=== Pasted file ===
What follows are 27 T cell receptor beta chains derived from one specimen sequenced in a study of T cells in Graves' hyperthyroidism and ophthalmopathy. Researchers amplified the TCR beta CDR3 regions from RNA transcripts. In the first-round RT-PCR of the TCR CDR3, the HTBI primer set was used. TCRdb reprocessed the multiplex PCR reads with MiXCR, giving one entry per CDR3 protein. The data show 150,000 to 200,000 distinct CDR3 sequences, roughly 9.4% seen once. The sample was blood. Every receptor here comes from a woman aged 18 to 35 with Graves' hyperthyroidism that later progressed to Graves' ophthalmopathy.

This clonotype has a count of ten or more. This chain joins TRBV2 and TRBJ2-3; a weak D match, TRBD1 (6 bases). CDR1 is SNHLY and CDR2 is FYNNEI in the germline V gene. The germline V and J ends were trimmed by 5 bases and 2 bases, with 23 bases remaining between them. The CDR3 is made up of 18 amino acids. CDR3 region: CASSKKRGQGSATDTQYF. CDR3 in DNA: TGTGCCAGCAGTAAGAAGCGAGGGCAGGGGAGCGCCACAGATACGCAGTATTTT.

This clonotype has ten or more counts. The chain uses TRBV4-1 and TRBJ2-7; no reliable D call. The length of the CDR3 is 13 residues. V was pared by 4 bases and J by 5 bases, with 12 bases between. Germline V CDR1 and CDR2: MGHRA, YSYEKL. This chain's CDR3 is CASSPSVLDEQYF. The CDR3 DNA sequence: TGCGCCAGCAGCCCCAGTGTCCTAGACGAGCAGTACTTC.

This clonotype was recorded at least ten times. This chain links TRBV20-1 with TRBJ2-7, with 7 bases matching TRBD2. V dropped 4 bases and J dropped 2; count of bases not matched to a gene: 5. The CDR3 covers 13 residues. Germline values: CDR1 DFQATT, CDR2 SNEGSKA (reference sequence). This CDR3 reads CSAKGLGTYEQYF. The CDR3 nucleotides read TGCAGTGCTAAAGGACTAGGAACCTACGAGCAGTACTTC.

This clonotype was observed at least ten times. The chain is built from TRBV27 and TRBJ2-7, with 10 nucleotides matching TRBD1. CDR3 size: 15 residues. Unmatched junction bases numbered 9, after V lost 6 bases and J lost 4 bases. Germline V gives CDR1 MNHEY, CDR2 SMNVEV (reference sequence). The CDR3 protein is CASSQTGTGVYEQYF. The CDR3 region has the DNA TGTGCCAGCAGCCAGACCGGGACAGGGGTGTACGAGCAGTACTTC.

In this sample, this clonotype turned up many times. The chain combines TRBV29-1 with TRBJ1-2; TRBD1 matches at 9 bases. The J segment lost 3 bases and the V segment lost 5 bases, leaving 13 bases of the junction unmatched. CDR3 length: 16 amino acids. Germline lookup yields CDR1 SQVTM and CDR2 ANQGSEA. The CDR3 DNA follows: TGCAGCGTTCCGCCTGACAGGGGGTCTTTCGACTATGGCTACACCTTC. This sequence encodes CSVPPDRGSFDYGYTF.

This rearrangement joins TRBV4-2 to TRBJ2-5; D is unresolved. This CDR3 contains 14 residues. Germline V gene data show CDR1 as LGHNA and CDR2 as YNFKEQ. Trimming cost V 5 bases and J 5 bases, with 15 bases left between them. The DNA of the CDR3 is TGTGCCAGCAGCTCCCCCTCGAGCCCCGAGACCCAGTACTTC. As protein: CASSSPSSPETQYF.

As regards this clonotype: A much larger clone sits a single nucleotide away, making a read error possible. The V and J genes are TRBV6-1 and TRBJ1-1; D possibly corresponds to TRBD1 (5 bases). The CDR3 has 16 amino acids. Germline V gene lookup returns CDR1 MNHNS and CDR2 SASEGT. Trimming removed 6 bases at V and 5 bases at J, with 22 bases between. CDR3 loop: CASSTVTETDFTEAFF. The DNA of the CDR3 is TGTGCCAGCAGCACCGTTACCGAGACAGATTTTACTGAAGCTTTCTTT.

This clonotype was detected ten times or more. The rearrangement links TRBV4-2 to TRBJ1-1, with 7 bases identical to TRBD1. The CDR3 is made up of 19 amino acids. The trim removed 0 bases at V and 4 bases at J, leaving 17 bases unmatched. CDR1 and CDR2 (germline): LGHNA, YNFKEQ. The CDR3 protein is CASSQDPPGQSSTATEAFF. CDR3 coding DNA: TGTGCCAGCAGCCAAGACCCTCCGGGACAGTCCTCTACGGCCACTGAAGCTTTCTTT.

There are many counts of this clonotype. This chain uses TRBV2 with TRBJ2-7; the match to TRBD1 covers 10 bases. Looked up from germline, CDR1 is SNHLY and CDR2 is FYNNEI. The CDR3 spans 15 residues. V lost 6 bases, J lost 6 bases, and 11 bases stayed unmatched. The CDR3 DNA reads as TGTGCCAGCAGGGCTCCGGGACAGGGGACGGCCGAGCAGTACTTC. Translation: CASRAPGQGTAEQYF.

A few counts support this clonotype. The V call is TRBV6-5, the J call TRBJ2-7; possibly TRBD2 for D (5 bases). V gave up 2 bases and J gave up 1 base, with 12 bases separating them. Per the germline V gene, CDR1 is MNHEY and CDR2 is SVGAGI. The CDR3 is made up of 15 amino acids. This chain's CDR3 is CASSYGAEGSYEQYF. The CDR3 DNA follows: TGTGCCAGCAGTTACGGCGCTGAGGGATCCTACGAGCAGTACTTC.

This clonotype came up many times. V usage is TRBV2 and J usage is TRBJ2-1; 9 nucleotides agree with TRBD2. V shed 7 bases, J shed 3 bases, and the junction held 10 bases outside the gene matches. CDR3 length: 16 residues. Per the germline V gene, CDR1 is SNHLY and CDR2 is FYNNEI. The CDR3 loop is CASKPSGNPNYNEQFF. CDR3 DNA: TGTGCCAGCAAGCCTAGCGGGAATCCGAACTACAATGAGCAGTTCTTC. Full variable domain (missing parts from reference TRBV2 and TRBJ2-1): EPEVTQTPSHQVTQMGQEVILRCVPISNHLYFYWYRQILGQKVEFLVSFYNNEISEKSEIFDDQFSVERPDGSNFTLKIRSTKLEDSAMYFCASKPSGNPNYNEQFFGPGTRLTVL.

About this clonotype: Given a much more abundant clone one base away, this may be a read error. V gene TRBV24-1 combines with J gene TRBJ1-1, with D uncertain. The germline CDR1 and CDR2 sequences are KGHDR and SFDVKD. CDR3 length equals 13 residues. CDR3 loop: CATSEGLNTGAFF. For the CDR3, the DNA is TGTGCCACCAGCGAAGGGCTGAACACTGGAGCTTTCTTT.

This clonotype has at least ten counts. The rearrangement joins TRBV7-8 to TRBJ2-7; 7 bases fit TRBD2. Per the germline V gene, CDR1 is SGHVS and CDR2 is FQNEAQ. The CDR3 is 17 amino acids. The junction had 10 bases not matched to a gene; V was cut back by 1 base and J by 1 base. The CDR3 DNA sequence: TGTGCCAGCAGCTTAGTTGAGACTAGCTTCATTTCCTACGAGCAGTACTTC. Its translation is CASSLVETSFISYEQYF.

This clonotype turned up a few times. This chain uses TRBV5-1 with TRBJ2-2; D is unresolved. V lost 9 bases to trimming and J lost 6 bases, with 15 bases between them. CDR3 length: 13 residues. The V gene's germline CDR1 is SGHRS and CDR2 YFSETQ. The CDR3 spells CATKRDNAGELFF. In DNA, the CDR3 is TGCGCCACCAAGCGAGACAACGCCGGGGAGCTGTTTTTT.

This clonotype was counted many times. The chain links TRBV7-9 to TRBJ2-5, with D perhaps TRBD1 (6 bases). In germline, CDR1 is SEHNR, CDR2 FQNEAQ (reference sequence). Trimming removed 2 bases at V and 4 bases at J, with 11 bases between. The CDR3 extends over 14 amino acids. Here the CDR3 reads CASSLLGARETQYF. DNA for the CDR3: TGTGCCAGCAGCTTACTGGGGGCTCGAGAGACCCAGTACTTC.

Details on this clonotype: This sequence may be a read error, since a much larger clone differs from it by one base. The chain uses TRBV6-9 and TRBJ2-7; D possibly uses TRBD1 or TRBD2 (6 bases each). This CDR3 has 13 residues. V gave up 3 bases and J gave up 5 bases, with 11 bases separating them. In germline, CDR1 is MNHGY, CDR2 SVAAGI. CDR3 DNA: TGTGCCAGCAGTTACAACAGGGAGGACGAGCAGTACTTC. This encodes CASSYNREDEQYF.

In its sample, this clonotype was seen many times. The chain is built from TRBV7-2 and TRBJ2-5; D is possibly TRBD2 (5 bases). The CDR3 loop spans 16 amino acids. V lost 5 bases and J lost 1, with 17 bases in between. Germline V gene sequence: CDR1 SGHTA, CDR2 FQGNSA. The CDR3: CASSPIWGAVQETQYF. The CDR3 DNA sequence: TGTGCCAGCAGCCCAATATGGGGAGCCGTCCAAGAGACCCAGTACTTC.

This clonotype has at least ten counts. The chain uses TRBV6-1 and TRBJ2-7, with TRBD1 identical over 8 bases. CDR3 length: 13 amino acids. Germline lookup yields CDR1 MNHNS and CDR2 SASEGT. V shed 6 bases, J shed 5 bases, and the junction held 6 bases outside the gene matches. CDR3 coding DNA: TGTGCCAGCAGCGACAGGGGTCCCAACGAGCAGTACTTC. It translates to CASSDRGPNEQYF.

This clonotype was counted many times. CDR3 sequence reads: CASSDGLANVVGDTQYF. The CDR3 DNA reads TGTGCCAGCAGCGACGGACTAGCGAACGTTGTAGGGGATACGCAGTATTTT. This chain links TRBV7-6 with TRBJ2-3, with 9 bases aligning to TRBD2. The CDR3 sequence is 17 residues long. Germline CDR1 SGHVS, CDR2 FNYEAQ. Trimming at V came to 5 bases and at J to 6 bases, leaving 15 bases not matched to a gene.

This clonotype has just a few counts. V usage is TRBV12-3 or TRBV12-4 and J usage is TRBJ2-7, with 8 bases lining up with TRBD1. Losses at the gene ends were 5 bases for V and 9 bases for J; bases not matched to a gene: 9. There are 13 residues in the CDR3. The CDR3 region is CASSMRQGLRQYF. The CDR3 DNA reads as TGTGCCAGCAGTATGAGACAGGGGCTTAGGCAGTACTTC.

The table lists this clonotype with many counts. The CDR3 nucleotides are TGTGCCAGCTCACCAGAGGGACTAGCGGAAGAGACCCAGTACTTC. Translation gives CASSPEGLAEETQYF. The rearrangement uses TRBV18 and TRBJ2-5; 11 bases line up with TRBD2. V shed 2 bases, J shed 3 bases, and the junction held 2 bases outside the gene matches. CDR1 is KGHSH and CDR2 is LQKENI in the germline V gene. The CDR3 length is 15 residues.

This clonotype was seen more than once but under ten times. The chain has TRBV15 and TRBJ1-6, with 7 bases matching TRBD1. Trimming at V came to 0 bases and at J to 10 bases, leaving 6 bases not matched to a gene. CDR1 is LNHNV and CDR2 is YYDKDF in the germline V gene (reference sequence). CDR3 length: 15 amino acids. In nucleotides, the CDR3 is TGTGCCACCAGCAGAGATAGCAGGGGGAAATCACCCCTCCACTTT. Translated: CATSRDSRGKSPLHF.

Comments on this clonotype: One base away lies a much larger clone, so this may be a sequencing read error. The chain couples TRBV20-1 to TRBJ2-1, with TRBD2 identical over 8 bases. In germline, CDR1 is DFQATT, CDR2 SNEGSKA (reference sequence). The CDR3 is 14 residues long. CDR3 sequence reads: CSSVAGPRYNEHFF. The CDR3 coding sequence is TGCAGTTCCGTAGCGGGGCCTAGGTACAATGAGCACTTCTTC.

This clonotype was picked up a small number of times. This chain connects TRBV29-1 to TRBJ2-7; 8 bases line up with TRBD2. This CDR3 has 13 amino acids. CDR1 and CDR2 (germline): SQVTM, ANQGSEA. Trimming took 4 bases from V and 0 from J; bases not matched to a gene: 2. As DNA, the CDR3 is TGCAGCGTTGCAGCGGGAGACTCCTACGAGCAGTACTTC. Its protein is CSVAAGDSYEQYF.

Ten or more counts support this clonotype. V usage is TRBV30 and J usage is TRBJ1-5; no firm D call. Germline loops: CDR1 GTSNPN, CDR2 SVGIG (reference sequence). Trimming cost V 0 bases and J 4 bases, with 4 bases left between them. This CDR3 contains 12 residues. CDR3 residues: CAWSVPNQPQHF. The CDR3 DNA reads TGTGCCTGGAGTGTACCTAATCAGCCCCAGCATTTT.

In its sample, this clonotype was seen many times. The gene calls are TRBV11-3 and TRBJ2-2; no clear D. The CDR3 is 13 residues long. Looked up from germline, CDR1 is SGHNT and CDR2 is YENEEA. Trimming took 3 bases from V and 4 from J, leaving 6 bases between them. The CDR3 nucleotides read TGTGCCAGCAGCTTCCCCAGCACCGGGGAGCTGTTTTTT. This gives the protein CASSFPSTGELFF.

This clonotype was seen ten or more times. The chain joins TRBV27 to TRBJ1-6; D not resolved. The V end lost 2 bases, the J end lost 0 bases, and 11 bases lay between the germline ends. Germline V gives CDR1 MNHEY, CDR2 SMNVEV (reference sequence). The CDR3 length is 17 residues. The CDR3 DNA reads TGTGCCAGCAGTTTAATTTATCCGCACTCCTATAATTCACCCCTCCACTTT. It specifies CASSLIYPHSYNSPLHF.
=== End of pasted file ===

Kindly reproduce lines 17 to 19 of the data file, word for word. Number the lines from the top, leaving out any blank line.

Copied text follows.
Details on this clonotype: This sequence may be a read error, since a much larger clone differs from it by one base. The chain uses TRBV6-9 and TRBJ2-7; D possibly uses TRBD1 or TRBD2 (6 bases each). This CDR3 has 13 residues. V gave up 3 bases and J gave up 5 bases, with 11 bases separating them. In germline, CDR1 is MNHGY, CDR2 SVAAGI. CDR3 DNA: TGTGCCAGCAGTTACAACAGGGAGGACGAGCAGTACTTC. This encodes CASSYNREDEQYF.

In its sample, this clonotype was seen many times. The chain is built from TRBV7-2 and TRBJ2-5; D is possibly TRBD2 (5 bases). The CDR3 loop spans 16 amino acids. V lost 5 bases and J lost 1, with 17 bases in between. Germline V gene sequence: CDR1 SGHTA, CDR2 FQGNSA. The CDR3: CASSPIWGAVQETQYF. The CDR3 DNA sequence: TGTGCCAGCAGCCCAATATGGGGAGCCGTCCAAGAGACCCAGTACTTC.

This clonotype has at least ten counts. The chain uses TRBV6-1 and TRBJ2-7, with TRBD1 identical over 8 bases. CDR3 length: 13 amino acids. Germline lookup yields CDR1 MNHNS and CDR2 SASEGT. V shed 6 bases, J shed 5 bases, and the junction held 6 bases outside the gene matches. CDR3 coding DNA: TGTGCCAGCAGCGACAGGGGTCCCAACGAGCAGTACTTC. It translates to CASSDRGPNEQYF.